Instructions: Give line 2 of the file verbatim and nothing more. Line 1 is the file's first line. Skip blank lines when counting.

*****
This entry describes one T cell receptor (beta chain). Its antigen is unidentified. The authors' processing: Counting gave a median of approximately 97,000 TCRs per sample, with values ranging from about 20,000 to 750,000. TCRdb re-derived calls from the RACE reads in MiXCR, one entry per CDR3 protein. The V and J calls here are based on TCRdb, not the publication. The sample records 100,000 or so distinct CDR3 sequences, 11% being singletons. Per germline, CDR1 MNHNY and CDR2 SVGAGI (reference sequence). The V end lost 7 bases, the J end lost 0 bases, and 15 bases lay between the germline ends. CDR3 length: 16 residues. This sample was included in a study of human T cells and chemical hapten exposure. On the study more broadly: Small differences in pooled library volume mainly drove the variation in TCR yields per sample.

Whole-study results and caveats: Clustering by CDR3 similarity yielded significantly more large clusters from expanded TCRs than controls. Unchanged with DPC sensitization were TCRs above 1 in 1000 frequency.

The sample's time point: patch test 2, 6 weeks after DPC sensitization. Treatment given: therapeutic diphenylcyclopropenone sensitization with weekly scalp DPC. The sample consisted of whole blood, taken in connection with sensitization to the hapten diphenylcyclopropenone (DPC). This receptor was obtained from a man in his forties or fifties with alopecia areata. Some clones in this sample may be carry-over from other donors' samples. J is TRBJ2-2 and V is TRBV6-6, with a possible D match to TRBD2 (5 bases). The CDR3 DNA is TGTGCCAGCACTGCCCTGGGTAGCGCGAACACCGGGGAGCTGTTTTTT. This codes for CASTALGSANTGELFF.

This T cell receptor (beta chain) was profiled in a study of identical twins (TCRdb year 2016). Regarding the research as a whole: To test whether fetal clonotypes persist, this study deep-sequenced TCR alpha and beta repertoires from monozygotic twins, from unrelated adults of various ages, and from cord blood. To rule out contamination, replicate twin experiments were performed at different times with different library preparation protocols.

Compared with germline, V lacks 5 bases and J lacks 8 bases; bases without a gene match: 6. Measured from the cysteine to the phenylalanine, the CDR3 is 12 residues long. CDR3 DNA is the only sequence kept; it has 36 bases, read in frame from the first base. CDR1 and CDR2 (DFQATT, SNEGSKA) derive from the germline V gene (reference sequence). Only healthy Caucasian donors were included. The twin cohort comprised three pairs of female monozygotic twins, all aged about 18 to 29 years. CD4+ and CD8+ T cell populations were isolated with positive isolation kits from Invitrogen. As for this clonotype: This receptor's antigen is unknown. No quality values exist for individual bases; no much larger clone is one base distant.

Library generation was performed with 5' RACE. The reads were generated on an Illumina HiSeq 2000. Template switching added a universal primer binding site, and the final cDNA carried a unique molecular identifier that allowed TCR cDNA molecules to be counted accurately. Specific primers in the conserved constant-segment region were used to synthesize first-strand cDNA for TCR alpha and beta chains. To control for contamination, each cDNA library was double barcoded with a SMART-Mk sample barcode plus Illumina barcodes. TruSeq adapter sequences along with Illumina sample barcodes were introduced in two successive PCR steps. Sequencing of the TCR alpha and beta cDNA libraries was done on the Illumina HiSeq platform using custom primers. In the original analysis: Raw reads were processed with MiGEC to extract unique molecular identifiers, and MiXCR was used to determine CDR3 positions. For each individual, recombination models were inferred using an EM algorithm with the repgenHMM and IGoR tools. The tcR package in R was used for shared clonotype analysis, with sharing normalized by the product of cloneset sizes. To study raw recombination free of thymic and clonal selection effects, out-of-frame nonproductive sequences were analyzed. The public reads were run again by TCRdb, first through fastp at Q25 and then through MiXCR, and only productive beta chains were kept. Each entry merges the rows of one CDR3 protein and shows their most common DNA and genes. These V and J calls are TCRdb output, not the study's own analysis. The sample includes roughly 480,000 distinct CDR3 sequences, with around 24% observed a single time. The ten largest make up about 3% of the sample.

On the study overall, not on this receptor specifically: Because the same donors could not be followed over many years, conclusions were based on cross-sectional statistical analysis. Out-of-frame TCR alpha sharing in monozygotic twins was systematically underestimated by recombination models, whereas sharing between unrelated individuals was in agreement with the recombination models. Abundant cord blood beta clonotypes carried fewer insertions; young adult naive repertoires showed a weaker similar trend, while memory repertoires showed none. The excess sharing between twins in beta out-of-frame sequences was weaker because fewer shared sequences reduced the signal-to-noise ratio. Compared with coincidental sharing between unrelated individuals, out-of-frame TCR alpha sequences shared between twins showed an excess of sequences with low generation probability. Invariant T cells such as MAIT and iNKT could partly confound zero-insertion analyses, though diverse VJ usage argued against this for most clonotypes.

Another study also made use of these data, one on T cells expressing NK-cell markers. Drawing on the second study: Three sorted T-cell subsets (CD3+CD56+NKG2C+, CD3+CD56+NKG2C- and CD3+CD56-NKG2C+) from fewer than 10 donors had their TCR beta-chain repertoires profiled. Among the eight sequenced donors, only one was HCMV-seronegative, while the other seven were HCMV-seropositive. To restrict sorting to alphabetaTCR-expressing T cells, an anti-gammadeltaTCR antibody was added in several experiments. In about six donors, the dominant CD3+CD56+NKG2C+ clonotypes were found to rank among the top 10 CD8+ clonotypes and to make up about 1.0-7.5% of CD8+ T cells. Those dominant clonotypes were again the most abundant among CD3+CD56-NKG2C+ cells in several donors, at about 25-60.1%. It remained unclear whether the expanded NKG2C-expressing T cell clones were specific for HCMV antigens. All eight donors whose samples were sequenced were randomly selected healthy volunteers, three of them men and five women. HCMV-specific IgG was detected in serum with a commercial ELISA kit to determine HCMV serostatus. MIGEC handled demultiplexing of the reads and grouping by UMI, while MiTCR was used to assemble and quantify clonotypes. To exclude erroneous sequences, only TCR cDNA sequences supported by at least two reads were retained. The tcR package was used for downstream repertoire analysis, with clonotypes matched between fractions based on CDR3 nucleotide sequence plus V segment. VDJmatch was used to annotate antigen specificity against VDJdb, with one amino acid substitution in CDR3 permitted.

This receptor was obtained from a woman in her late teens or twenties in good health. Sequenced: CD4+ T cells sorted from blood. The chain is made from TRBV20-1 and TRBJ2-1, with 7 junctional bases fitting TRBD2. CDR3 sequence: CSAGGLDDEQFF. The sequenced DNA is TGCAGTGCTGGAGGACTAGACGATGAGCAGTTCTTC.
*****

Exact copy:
Whole-study results and caveats: Clustering by CDR3 similarity yielded significantly more large clusters from expanded TCRs than controls. Unchanged with DPC sensitization were TCRs above 1 in 1000 frequency.